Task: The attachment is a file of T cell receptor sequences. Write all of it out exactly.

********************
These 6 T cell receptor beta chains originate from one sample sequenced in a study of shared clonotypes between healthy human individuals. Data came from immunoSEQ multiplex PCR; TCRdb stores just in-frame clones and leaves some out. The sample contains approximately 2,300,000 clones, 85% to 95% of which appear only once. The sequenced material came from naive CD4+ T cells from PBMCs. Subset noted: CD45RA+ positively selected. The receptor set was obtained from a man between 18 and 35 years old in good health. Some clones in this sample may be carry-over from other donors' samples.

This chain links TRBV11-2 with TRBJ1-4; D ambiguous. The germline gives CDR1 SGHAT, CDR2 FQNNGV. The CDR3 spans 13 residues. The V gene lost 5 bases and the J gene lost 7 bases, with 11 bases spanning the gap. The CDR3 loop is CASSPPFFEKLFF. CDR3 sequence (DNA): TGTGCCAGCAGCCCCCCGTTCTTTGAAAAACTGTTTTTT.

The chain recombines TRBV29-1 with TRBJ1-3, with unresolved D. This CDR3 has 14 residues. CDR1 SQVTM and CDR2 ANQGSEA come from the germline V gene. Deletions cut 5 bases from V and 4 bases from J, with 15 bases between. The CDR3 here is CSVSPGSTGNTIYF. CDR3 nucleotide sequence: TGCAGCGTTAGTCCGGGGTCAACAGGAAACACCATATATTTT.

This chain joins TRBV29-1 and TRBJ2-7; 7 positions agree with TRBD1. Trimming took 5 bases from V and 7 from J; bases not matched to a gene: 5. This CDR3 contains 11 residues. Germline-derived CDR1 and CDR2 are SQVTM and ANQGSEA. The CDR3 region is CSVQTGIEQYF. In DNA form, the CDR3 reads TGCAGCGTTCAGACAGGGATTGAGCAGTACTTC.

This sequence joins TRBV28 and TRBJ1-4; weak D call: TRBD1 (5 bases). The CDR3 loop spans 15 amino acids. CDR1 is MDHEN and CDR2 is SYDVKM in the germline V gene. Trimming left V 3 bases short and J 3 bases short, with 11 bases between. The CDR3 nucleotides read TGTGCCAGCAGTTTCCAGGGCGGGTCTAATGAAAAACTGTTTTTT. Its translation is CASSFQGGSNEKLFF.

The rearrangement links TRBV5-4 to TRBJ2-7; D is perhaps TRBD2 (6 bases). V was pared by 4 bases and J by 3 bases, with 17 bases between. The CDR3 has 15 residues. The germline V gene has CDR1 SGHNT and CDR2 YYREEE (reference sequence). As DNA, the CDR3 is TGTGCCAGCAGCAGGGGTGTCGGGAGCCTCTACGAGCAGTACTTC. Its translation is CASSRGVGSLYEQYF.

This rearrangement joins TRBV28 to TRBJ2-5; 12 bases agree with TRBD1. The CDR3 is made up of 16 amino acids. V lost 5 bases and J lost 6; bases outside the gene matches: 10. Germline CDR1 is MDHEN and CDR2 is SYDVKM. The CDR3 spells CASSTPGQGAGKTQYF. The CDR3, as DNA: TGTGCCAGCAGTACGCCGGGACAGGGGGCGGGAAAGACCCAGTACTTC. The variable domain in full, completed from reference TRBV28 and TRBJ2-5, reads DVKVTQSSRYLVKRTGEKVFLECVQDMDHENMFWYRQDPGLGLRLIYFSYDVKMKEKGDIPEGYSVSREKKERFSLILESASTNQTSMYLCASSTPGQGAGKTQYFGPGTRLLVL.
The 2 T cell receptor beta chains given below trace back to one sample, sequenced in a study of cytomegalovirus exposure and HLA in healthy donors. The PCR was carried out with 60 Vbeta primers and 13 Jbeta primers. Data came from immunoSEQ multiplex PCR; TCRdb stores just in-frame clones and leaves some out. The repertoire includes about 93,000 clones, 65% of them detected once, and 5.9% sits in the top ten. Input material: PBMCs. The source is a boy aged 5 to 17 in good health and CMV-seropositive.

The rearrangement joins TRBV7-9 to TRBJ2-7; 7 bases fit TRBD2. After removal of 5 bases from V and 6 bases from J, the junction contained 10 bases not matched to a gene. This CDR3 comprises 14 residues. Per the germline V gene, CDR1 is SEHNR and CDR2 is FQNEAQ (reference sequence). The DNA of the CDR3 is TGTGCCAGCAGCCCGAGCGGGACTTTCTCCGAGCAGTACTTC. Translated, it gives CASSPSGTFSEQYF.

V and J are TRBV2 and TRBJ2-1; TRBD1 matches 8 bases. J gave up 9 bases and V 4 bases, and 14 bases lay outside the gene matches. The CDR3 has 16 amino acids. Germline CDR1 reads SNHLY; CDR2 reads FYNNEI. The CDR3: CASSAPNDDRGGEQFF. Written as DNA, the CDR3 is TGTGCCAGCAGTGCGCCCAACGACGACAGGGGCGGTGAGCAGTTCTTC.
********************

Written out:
These 6 T cell receptor beta chains originate from one sample sequenced in a study of shared clonotypes between healthy human individuals. Data came from immunoSEQ multiplex PCR; TCRdb stores just in-frame clones and leaves some out. The sample contains approximately 2,300,000 clones, 85% to 95% of which appear only once. The sequenced material came from naive CD4+ T cells from PBMCs. Subset noted: CD45RA+ positively selected. The receptor set was obtained from a man between 18 and 35 years old in good health. Some clones in this sample may be carry-over from other donors' samples.

This chain links TRBV11-2 with TRBJ1-4; D ambiguous. The germline gives CDR1 SGHAT, CDR2 FQNNGV. The CDR3 spans 13 residues. The V gene lost 5 bases and the J gene lost 7 bases, with 11 bases spanning the gap. The CDR3 loop is CASSPPFFEKLFF. CDR3 sequence (DNA): TGTGCCAGCAGCCCCCCGTTCTTTGAAAAACTGTTTTTT.

The chain recombines TRBV29-1 with TRBJ1-3, with unresolved D. This CDR3 has 14 residues. CDR1 SQVTM and CDR2 ANQGSEA come from the germline V gene. Deletions cut 5 bases from V and 4 bases from J, with 15 bases between. The CDR3 here is CSVSPGSTGNTIYF. CDR3 nucleotide sequence: TGCAGCGTTAGTCCGGGGTCAACAGGAAACACCATATATTTT.

This chain joins TRBV29-1 and TRBJ2-7; 7 positions agree with TRBD1. Trimming took 5 bases from V and 7 from J; bases not matched to a gene: 5. This CDR3 contains 11 residues. Germline-derived CDR1 and CDR2 are SQVTM and ANQGSEA. The CDR3 region is CSVQTGIEQYF. In DNA form, the CDR3 reads TGCAGCGTTCAGACAGGGATTGAGCAGTACTTC.

This sequence joins TRBV28 and TRBJ1-4; weak D call: TRBD1 (5 bases). The CDR3 loop spans 15 amino acids. CDR1 is MDHEN and CDR2 is SYDVKM in the germline V gene. Trimming left V 3 bases short and J 3 bases short, with 11 bases between. The CDR3 nucleotides read TGTGCCAGCAGTTTCCAGGGCGGGTCTAATGAAAAACTGTTTTTT. Its translation is CASSFQGGSNEKLFF.

The rearrangement links TRBV5-4 to TRBJ2-7; D is perhaps TRBD2 (6 bases). V was pared by 4 bases and J by 3 bases, with 17 bases between. The CDR3 has 15 residues. The germline V gene has CDR1 SGHNT and CDR2 YYREEE (reference sequence). As DNA, the CDR3 is TGTGCCAGCAGCAGGGGTGTCGGGAGCCTCTACGAGCAGTACTTC. Its translation is CASSRGVGSLYEQYF.

This rearrangement joins TRBV28 to TRBJ2-5; 12 bases agree with TRBD1. The CDR3 is made up of 16 amino acids. V lost 5 bases and J lost 6; bases outside the gene matches: 10. Germline CDR1 is MDHEN and CDR2 is SYDVKM. The CDR3 spells CASSTPGQGAGKTQYF. The CDR3, as DNA: TGTGCCAGCAGTACGCCGGGACAGGGGGCGGGAAAGACCCAGTACTTC. The variable domain in full, completed from reference TRBV28 and TRBJ2-5, reads DVKVTQSSRYLVKRTGEKVFLECVQDMDHENMFWYRQDPGLGLRLIYFSYDVKMKEKGDIPEGYSVSREKKERFSLILESASTNQTSMYLCASSTPGQGAGKTQYFGPGTRLLVL.
The 2 T cell receptor beta chains given below trace back to one sample, sequenced in a study of cytomegalovirus exposure and HLA in healthy donors. The PCR was carried out with 60 Vbeta primers and 13 Jbeta primers. Data came from immunoSEQ multiplex PCR; TCRdb stores just in-frame clones and leaves some out. The repertoire includes about 93,000 clones, 65% of them detected once, and 5.9% sits in the top ten. Input material: PBMCs. The source is a boy aged 5 to 17 in good health and CMV-seropositive.

The rearrangement joins TRBV7-9 to TRBJ2-7; 7 bases fit TRBD2. After removal of 5 bases from V and 6 bases from J, the junction contained 10 bases not matched to a gene. This CDR3 comprises 14 residues. Per the germline V gene, CDR1 is SEHNR and CDR2 is FQNEAQ (reference sequence). The DNA of the CDR3 is TGTGCCAGCAGCCCGAGCGGGACTTTCTCCGAGCAGTACTTC. Translated, it gives CASSPSGTFSEQYF.

V and J are TRBV2 and TRBJ2-1; TRBD1 matches 8 bases. J gave up 9 bases and V 4 bases, and 14 bases lay outside the gene matches. The CDR3 has 16 amino acids. Germline CDR1 reads SNHLY; CDR2 reads FYNNEI. The CDR3: CASSAPNDDRGGEQFF. Written as DNA, the CDR3 is TGTGCCAGCAGTGCGCCCAACGACGACAGGGGCGGTGAGCAGTTCTTC.